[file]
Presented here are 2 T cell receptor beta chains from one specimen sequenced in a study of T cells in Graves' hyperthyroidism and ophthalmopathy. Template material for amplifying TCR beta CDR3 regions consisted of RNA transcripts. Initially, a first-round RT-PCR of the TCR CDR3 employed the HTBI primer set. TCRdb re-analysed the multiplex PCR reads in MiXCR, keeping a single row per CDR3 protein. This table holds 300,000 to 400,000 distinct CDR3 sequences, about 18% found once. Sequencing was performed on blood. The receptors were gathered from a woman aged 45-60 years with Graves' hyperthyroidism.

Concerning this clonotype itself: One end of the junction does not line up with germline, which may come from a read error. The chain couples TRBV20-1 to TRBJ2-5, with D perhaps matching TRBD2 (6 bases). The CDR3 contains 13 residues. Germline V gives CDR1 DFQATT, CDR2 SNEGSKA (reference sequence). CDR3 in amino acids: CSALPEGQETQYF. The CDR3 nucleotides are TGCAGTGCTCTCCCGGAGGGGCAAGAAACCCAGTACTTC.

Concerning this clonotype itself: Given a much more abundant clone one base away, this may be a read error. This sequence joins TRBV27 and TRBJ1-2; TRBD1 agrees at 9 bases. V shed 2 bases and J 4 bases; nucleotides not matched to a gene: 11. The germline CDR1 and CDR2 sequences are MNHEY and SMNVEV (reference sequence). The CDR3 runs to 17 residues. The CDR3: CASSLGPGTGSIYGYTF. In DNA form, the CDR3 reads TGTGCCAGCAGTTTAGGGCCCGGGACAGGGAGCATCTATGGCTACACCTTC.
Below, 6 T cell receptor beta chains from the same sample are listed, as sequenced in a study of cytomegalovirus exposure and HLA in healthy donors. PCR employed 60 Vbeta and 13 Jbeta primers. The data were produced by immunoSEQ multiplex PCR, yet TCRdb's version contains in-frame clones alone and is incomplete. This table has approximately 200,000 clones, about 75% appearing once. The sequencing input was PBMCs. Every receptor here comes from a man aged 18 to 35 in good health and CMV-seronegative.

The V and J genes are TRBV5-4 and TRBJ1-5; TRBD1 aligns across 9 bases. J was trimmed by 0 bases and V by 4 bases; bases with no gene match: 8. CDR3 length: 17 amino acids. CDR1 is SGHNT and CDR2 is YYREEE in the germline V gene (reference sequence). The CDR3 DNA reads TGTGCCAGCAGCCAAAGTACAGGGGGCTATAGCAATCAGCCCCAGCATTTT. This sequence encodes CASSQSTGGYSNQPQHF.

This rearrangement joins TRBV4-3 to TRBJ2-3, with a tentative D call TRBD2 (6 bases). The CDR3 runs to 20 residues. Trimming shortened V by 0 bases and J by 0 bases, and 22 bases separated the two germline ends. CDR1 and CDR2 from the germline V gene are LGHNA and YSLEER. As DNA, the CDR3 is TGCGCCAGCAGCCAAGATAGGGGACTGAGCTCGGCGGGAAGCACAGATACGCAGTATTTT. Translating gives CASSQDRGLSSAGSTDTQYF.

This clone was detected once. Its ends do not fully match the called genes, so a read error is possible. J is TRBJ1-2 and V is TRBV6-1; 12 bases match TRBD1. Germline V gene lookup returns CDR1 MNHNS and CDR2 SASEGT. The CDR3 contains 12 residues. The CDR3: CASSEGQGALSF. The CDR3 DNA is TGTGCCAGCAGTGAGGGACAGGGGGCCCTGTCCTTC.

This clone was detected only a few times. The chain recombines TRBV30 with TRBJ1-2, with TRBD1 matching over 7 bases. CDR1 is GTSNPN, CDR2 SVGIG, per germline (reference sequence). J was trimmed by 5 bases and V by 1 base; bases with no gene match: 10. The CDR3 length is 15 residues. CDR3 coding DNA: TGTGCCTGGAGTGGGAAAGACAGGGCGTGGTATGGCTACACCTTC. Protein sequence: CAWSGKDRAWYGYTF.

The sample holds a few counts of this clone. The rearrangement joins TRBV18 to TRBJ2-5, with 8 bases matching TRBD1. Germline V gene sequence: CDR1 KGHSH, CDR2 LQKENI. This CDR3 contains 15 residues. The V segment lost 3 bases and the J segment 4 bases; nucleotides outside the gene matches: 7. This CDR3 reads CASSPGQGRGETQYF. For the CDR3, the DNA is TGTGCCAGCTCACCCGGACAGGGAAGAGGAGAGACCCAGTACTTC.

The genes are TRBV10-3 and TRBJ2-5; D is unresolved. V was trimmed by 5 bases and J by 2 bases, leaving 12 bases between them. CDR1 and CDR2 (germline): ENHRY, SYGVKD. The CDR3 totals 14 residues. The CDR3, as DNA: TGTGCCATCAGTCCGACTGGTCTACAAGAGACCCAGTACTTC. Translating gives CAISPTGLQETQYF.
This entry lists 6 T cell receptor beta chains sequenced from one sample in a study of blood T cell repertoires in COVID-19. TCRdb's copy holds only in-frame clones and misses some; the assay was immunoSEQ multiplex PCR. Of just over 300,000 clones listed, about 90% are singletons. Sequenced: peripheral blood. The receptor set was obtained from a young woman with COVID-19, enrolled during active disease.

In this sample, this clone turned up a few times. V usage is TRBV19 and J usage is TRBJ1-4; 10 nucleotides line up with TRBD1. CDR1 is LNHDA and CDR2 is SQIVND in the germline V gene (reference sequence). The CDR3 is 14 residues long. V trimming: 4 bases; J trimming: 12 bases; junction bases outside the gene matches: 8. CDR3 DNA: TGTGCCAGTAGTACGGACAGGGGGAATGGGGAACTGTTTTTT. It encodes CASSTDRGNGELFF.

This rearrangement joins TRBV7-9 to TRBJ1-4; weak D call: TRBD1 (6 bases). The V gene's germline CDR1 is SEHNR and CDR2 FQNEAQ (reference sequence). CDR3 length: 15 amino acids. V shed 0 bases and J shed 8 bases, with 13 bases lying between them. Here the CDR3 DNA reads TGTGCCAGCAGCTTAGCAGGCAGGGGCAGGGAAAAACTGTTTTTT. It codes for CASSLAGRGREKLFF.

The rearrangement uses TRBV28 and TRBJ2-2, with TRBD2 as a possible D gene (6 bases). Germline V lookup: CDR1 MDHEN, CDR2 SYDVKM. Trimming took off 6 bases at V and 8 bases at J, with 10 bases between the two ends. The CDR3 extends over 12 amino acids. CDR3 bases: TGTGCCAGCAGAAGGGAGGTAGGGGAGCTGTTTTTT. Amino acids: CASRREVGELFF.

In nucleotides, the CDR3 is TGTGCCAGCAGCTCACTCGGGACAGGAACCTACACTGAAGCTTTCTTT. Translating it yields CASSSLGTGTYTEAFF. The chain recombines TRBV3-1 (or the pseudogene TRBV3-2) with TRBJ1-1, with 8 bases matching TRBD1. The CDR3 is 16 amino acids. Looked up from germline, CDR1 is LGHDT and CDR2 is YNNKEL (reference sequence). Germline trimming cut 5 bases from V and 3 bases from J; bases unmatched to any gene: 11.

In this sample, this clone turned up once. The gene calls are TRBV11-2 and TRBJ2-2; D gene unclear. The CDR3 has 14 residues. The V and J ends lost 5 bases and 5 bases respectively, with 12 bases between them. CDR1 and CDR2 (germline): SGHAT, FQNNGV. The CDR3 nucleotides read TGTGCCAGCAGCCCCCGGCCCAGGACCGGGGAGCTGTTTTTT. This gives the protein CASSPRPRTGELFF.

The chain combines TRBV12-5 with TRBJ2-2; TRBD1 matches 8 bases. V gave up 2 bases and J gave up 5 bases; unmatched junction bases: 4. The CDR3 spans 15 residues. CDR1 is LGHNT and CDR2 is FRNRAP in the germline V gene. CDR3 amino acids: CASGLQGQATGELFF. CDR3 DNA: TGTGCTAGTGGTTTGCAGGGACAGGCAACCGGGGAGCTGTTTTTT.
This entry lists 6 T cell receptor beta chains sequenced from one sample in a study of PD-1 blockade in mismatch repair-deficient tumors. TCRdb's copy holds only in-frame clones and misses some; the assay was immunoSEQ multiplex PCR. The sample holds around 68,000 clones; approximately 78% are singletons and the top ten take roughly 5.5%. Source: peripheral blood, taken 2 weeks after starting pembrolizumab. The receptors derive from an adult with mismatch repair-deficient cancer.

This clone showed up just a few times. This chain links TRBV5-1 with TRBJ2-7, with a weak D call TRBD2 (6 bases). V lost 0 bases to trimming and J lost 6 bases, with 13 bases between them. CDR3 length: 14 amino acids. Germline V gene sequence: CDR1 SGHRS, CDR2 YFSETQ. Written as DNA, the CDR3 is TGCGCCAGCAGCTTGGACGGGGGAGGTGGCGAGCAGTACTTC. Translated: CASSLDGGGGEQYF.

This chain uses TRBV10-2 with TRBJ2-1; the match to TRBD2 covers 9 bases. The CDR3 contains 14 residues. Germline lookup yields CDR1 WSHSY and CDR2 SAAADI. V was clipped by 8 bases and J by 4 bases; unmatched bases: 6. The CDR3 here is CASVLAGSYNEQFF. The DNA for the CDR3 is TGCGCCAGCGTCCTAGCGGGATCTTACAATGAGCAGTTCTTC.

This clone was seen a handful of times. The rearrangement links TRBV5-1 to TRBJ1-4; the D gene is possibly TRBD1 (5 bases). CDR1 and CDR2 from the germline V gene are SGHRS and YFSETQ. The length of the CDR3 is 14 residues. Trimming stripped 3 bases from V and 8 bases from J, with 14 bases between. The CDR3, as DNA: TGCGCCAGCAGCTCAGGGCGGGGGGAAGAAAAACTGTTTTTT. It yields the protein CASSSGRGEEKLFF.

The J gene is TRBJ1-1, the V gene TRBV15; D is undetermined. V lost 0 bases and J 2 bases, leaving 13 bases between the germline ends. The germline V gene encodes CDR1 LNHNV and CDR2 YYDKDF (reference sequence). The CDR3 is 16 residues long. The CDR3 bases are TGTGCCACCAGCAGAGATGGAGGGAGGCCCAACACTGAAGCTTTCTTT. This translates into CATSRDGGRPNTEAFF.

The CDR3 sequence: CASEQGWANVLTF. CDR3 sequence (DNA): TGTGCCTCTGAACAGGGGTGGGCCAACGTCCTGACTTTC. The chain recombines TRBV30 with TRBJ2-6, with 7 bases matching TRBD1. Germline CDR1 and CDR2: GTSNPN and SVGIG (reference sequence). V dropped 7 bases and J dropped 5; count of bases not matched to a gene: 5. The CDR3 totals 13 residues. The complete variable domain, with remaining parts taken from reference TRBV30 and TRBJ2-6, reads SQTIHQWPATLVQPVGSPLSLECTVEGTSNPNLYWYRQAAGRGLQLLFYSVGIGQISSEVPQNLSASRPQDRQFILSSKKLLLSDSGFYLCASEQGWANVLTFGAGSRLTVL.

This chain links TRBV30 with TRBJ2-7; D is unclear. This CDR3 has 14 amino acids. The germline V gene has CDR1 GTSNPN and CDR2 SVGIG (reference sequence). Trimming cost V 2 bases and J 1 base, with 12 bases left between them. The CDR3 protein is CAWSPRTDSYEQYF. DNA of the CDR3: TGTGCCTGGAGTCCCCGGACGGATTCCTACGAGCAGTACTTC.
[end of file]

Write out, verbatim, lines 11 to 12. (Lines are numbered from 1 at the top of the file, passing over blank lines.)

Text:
This entry lists 6 T cell receptor beta chains sequenced from one sample in a study of blood T cell repertoires in COVID-19. TCRdb's copy holds only in-frame clones and misses some; the assay was immunoSEQ multiplex PCR. Of just over 300,000 clones listed, about 90% are singletons. Sequenced: peripheral blood. The receptor set was obtained from a young woman with COVID-19, enrolled during active disease.

In this sample, this clone turned up a few times. V usage is TRBV19 and J usage is TRBJ1-4; 10 nucleotides line up with TRBD1. CDR1 is LNHDA and CDR2 is SQIVND in the germline V gene (reference sequence). The CDR3 is 14 residues long. V trimming: 4 bases; J trimming: 12 bases; junction bases outside the gene matches: 8. CDR3 DNA: TGTGCCAGTAGTACGGACAGGGGGAATGGGGAACTGTTTTTT. It encodes CASSTDRGNGELFF.